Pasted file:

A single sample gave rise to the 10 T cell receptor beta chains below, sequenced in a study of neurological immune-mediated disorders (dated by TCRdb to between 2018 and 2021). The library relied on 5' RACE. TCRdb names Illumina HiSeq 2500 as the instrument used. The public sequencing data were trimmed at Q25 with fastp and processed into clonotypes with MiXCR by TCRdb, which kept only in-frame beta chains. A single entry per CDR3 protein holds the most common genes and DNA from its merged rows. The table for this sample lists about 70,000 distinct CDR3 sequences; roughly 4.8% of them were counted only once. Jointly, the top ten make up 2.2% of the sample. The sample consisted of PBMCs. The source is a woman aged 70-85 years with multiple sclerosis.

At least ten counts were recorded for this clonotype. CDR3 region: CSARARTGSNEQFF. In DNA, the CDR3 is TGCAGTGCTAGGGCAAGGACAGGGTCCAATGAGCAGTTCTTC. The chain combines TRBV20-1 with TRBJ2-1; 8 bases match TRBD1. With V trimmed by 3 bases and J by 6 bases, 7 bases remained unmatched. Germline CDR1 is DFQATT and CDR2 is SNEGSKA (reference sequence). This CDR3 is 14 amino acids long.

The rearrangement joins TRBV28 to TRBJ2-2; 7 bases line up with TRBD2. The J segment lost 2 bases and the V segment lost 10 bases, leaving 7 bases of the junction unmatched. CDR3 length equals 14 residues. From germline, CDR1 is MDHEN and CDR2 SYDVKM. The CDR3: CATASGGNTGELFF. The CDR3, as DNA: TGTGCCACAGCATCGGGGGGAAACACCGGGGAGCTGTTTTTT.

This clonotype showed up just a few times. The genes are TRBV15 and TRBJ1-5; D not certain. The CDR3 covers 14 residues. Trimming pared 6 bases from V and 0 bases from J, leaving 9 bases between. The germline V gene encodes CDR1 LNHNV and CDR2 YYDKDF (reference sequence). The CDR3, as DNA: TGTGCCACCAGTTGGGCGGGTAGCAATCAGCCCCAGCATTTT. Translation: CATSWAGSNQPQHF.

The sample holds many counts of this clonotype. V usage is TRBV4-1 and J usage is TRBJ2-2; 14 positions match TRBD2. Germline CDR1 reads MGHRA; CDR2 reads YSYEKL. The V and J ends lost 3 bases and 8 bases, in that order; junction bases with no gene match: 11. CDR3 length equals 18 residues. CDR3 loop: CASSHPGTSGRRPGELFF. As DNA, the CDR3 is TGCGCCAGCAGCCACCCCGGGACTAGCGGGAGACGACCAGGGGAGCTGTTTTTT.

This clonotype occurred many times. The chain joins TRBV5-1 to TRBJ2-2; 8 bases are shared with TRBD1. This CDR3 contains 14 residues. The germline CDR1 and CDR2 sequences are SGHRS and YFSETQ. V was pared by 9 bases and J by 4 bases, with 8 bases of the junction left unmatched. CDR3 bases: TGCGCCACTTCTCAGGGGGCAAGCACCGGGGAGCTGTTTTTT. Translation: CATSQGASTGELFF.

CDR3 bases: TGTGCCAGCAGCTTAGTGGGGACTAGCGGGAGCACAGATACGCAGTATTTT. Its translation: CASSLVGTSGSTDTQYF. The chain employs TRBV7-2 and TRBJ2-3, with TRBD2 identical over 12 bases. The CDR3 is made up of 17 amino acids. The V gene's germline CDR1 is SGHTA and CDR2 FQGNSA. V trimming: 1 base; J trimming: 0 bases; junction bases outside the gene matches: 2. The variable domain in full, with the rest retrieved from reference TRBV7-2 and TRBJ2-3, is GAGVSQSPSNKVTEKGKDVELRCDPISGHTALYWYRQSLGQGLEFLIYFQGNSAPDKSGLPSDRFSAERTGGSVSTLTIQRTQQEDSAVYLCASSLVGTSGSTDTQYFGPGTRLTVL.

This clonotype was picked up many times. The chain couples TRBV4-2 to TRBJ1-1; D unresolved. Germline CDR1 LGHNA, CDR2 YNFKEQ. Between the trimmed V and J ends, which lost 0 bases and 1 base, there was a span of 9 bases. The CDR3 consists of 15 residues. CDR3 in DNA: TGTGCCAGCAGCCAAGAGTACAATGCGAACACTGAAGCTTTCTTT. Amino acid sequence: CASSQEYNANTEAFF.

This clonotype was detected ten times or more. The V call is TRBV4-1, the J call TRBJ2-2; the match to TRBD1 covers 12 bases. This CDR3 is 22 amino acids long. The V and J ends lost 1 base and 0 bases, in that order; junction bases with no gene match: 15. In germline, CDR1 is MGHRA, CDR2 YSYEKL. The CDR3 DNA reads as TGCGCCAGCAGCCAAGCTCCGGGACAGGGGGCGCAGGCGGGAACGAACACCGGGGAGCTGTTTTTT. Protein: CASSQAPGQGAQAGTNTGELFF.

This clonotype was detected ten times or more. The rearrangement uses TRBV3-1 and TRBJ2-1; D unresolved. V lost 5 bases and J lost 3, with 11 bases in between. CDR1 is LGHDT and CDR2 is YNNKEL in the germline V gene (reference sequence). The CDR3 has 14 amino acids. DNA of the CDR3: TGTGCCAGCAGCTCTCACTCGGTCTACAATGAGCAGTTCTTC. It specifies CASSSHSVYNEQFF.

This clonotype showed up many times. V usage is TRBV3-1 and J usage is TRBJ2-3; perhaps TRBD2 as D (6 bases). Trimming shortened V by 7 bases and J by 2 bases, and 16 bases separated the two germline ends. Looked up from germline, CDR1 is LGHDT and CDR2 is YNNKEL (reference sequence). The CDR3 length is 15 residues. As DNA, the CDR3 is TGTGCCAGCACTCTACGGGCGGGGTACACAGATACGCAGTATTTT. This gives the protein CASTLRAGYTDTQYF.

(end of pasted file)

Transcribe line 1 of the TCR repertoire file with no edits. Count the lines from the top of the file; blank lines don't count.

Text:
A single sample gave rise to the 10 T cell receptor beta chains below, sequenced in a study of neurological immune-mediated disorders (dated by TCRdb to between 2018 and 2021). The library relied on 5' RACE. TCRdb names Illumina HiSeq 2500 as the instrument used. The public sequencing data were trimmed at Q25 with fastp and processed into clonotypes with MiXCR by TCRdb, which kept only in-frame beta chains. A single entry per CDR3 protein holds the most common genes and DNA from its merged rows. The table for this sample lists about 70,000 distinct CDR3 sequences; roughly 4.8% of them were counted only once. Jointly, the top ten make up 2.2% of the sample. The sample consisted of PBMCs. The source is a woman aged 70-85 years with multiple sclerosis.